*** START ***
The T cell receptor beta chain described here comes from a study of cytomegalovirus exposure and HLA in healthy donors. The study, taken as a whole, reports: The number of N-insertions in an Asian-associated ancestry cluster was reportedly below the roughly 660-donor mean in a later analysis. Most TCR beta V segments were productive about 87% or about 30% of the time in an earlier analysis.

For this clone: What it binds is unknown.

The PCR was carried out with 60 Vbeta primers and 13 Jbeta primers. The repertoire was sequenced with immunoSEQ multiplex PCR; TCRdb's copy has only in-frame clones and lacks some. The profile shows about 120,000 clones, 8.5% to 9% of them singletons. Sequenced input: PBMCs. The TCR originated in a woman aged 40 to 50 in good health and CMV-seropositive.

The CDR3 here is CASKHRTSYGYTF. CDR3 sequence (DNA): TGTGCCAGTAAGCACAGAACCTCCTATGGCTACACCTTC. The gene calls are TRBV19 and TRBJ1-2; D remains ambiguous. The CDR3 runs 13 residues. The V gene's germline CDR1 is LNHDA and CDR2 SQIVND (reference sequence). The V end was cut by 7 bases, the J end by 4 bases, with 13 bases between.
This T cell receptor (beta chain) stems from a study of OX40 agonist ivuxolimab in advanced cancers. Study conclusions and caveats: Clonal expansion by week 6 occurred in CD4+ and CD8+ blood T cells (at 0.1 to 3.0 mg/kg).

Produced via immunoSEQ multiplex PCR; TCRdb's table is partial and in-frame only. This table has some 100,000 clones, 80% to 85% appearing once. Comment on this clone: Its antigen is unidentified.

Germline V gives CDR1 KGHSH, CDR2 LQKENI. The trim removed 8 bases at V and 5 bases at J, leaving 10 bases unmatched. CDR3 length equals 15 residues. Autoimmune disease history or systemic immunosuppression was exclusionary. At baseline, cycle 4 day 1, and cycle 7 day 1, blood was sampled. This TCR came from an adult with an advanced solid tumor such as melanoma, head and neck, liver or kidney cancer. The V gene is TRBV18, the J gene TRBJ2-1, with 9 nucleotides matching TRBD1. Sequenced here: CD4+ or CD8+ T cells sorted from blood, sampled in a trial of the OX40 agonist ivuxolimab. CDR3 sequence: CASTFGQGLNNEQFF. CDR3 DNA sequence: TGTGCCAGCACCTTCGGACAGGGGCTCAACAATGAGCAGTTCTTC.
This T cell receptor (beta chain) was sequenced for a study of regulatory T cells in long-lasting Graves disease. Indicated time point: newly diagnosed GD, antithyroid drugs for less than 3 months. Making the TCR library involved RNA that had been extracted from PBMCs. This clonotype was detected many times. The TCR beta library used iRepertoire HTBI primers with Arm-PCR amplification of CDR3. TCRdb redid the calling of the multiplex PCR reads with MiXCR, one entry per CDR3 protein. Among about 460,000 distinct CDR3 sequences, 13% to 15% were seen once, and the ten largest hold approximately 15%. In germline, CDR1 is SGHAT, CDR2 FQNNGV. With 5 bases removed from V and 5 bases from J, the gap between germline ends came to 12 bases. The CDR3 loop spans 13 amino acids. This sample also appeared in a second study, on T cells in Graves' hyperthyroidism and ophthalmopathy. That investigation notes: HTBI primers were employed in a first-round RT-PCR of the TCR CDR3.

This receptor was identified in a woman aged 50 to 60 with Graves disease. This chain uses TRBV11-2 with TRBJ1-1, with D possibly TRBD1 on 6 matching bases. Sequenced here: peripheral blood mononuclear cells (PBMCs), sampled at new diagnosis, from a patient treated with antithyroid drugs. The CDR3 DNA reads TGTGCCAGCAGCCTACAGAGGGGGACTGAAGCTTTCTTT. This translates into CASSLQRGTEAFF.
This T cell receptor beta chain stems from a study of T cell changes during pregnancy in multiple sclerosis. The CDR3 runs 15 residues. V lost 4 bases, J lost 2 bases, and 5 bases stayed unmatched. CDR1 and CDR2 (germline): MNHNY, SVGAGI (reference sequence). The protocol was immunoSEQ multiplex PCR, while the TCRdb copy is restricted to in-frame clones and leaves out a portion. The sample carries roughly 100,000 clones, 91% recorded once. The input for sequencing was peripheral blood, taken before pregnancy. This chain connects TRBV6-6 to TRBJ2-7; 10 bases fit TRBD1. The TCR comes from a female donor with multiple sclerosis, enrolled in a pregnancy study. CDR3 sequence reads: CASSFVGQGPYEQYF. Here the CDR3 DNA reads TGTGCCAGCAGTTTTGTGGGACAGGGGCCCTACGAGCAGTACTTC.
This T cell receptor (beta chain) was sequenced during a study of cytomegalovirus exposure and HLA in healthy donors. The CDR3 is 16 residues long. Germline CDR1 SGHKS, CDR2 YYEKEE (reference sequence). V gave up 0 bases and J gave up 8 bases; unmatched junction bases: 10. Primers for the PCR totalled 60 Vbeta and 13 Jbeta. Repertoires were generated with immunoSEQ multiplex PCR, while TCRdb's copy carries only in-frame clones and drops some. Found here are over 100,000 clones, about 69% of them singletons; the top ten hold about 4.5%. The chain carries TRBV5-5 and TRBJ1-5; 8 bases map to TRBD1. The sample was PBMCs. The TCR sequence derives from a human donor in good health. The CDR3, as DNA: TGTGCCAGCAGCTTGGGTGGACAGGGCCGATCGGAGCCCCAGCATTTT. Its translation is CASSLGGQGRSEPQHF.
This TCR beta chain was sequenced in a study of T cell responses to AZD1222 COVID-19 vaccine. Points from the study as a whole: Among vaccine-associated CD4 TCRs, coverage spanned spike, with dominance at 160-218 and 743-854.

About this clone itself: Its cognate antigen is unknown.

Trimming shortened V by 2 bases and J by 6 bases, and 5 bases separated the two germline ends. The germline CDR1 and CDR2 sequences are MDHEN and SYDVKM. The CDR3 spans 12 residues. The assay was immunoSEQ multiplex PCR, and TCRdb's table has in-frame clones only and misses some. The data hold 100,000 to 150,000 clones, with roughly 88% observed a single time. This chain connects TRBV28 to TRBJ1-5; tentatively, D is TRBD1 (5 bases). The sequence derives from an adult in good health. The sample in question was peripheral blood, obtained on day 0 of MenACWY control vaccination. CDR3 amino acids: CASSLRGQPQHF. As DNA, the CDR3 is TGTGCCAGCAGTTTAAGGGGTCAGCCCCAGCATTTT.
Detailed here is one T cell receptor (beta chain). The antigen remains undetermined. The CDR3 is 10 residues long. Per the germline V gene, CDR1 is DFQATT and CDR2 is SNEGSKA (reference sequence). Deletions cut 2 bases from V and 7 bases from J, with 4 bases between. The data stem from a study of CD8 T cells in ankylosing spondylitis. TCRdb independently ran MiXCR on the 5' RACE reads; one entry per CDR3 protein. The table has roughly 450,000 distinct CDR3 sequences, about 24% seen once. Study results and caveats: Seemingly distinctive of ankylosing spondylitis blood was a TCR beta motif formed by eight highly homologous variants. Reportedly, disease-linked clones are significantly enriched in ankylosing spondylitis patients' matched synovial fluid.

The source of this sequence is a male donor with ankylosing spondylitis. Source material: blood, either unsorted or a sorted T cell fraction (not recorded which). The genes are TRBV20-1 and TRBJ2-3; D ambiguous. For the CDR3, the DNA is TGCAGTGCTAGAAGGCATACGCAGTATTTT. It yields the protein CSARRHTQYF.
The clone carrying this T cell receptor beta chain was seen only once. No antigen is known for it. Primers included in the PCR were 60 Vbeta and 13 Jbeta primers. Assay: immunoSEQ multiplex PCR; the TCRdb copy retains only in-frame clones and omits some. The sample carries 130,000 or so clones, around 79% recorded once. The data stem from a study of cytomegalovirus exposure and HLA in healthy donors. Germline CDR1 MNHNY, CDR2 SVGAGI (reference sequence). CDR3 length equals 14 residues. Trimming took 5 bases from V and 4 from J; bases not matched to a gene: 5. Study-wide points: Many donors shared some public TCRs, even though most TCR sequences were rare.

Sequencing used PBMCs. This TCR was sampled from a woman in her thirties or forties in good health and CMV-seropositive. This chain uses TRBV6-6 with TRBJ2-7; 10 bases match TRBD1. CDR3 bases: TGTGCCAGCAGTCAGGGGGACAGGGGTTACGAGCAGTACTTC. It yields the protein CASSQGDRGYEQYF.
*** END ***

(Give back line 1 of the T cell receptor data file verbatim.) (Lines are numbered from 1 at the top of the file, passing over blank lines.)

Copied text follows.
The T cell receptor beta chain described here comes from a study of cytomegalovirus exposure and HLA in healthy donors. The study, taken as a whole, reports: The number of N-insertions in an Asian-associated ancestry cluster was reportedly below the roughly 660-donor mean in a later analysis. Most TCR beta V segments were productive about 87% or about 30% of the time in an earlier analysis.